Cleveland, Ohio (PRWEB) October 30, 2015 -- “My goal is to spread respect, one human interaction at a time,” wrote last year’s Stop the Hate®: Youth Speak Out Grand Prize Winner Lea Kayali. These words helped the Palestinian-American Shaker Heights High School graduate win a $40,000 scholarship that she’s applying toward her tuition at Pomona College. Kayali’s sentiment gets to the core of the Maltz Museum of Jewish Heritage’s Youth Speak Out (maltzmuseum.org/stop-the-hate), an annual contest that celebrates Northeast Ohio 6-12th graders who are committed to taking action to become agents of positive change. “Youth Speak Out asks students to consider the impact they can have on the world,” explains Maltz Museum education director Jeffery Allen. “This contest encourages the next generation of leaders to take action that will help create a more accepting and inclusive society.”
Since it launched eight years ago, Stop the Hate® has empowered nearly 17,000 students to stand up for what they believe, awarding $700,000 in anti-bias awards and higher education scholarships. Open to private, public, online and home-schooled 6-12th graders, this year the contest is expanding its reach. “In addition to Cuyahoga, Geauga, Lake, Lorain, Medina, Portage and Summit, we’re now accepting entries from Ashtabula, Mahoning, Stark, Trumbull and Wayne counties,” says Allen. Eligible students are invited to submit 500-word essay in response to one of two questions:
- Grades 6-10 - Describe a time when you or someone you know chose silence or inaction over speaking up in a difficult or uncomfortable situation. What was the harm in not doing or saying anything? What did you learn from that experience and how will that knowledge influence your actions in the future?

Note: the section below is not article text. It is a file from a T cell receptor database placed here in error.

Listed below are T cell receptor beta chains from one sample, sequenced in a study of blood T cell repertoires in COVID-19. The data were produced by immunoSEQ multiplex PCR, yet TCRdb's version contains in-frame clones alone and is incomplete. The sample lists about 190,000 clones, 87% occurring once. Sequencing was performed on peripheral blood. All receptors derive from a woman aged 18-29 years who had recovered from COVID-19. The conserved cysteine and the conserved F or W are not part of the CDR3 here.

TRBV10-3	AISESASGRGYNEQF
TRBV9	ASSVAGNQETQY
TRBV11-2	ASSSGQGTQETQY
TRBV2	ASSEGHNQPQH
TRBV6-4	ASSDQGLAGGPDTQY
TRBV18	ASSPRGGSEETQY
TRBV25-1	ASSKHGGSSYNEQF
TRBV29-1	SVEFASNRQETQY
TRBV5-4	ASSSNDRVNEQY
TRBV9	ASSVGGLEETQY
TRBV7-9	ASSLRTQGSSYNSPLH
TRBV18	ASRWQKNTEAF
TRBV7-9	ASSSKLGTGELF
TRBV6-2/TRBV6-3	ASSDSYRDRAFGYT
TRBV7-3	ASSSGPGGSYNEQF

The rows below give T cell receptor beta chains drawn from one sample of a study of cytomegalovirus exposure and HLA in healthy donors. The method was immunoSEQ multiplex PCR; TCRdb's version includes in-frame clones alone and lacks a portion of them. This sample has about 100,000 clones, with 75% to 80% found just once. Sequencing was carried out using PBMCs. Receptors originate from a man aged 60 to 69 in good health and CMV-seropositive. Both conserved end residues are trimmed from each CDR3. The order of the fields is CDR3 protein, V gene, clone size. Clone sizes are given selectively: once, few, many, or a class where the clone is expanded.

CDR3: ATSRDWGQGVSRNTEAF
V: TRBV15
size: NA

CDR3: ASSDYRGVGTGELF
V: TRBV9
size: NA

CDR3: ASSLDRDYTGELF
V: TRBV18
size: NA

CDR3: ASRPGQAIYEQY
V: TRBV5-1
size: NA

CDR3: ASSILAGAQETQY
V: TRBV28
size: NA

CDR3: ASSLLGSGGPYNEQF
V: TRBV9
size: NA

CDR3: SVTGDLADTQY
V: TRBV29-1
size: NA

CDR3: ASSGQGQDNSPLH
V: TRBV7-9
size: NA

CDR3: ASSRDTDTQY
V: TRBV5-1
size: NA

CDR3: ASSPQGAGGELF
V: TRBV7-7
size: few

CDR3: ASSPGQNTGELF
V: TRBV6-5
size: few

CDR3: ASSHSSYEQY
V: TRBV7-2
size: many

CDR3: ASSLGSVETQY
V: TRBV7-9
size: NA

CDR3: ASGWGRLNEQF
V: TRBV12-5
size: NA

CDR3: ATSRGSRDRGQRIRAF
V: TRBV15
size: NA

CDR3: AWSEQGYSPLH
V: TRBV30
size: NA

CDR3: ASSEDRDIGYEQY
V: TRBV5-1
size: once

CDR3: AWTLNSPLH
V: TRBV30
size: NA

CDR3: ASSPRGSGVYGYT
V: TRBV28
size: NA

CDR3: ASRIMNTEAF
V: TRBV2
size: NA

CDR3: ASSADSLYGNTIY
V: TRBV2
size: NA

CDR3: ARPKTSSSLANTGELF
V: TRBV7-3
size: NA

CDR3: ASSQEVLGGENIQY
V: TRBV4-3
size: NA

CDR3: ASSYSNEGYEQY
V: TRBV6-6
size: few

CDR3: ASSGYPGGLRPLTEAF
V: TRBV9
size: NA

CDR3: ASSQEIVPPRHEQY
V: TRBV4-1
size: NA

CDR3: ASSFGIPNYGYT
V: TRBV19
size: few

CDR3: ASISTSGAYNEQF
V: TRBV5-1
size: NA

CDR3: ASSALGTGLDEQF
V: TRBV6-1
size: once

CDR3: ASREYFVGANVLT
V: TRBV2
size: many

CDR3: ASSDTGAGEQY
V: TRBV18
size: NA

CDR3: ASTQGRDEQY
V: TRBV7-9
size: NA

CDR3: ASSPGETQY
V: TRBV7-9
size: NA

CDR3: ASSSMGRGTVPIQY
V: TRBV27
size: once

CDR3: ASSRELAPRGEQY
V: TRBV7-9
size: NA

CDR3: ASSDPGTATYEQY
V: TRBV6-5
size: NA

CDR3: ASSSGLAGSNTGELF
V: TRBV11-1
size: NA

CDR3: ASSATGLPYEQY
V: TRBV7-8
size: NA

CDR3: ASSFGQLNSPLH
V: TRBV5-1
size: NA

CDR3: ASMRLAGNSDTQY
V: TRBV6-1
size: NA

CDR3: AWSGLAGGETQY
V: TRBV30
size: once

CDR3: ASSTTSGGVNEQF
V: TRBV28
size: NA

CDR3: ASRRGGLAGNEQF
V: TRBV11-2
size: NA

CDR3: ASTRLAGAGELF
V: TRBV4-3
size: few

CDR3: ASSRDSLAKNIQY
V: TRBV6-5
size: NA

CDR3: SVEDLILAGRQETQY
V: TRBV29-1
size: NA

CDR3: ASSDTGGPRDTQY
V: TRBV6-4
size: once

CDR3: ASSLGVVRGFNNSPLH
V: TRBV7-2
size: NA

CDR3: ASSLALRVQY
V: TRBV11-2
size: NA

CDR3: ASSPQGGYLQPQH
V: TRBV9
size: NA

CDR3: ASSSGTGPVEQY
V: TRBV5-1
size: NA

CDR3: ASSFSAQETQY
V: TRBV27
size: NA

- Grades 11 & 12 - Describe an obstacle you or someone you know has faced in being accepted. What qualities does it take to break down barriers? What have you done and what actions will you take in the future to help create a more inclusive community?
“This scholarship competition is so important to furthering our mission,” explains Maltz Museum executive director Ellen Rudolph. “These students are out there in our community every day modeling the values this Museum stands for: the importance of individual actions and a healthy respect and appreciation for the diversity of the human experience.” This is critical, asserts Rudolph, because as last year’s Youth Speak Out First Runner-Up Apoorva Vallampati of Aurora High School wrote in her essay, “We simply cannot afford the merciless ransom that indifference demands.”
The deadlines for Youth Speak Out entries are Friday, December 4, 2015 for students in grades 6-10 and Friday, January 22, 2016 for 11-12th graders. Twenty-five (25) finalists will be recognized and winners will be determined at an Awards Ceremony on Thursday, April 21, 2016.
Teachers are invited to implement Stop the Hate® as a classroom project. For inspiration, deadlines, past winning essays, related Museum tours and complete rules, visit maltzmuseum.org/stop-the-hate and follow @stopthehateUS on Twitter.
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FOR FACEBOOK, TWITTER OR LINKEDIN: NE #Ohio 6-12 graders can stand up to discrimination for chance at $100k in prizes. @maltzmuseum #stopthehate contest: http://bit.ly/STHcontest
MALTZ MUSEUM OF JEWISH HERITAGE The Maltz Museum celebrates culture and identity to encourage connection and promote a greater appreciation of Jewish heritage and the diversity of the human experience. Personal stories of struggle, courage and creativity are brought to life through interactive exhibitions and thought-provoking programs. For more information, visit maltzmuseum.org and follow us on Twitter @maltzmuseum and @stopthehateUS
Other images available upon request.
Sam Fryberger, Maltz Museum of Jewish Heritage, http://www.maltzmuseum.org/stop-the-hate, +1 (216) 593-0575 Ext: 225, [email protected]
SOURCE Maltz Museum of Jewish Heritage